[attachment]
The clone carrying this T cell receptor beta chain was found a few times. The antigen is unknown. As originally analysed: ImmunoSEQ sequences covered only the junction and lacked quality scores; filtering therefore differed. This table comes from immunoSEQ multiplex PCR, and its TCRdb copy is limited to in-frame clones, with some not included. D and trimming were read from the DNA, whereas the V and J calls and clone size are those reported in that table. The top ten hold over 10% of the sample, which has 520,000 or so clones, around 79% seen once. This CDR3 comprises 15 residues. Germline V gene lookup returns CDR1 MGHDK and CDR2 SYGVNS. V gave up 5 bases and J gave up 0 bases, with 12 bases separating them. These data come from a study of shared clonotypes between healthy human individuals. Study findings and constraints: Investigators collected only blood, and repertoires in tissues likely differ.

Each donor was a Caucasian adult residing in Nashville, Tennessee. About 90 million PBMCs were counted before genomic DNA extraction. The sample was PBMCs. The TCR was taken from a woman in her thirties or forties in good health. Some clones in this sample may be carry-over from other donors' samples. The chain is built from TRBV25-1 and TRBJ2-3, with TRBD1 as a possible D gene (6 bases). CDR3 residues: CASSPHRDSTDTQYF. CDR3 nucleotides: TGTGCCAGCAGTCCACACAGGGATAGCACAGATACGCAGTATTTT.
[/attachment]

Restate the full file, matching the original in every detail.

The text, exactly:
The clone carrying this T cell receptor beta chain was found a few times. The antigen is unknown. As originally analysed: ImmunoSEQ sequences covered only the junction and lacked quality scores; filtering therefore differed. This table comes from immunoSEQ multiplex PCR, and its TCRdb copy is limited to in-frame clones, with some not included. D and trimming were read from the DNA, whereas the V and J calls and clone size are those reported in that table. The top ten hold over 10% of the sample, which has 520,000 or so clones, around 79% seen once. This CDR3 comprises 15 residues. Germline V gene lookup returns CDR1 MGHDK and CDR2 SYGVNS. V gave up 5 bases and J gave up 0 bases, with 12 bases separating them. These data come from a study of shared clonotypes between healthy human individuals. Study findings and constraints: Investigators collected only blood, and repertoires in tissues likely differ.

Each donor was a Caucasian adult residing in Nashville, Tennessee. About 90 million PBMCs were counted before genomic DNA extraction. The sample was PBMCs. The TCR was taken from a woman in her thirties or forties in good health. Some clones in this sample may be carry-over from other donors' samples. The chain is built from TRBV25-1 and TRBJ2-3, with TRBD1 as a possible D gene (6 bases). CDR3 residues: CASSPHRDSTDTQYF. CDR3 nucleotides: TGTGCCAGCAGTCCACACAGGGATAGCACAGATACGCAGTATTTT.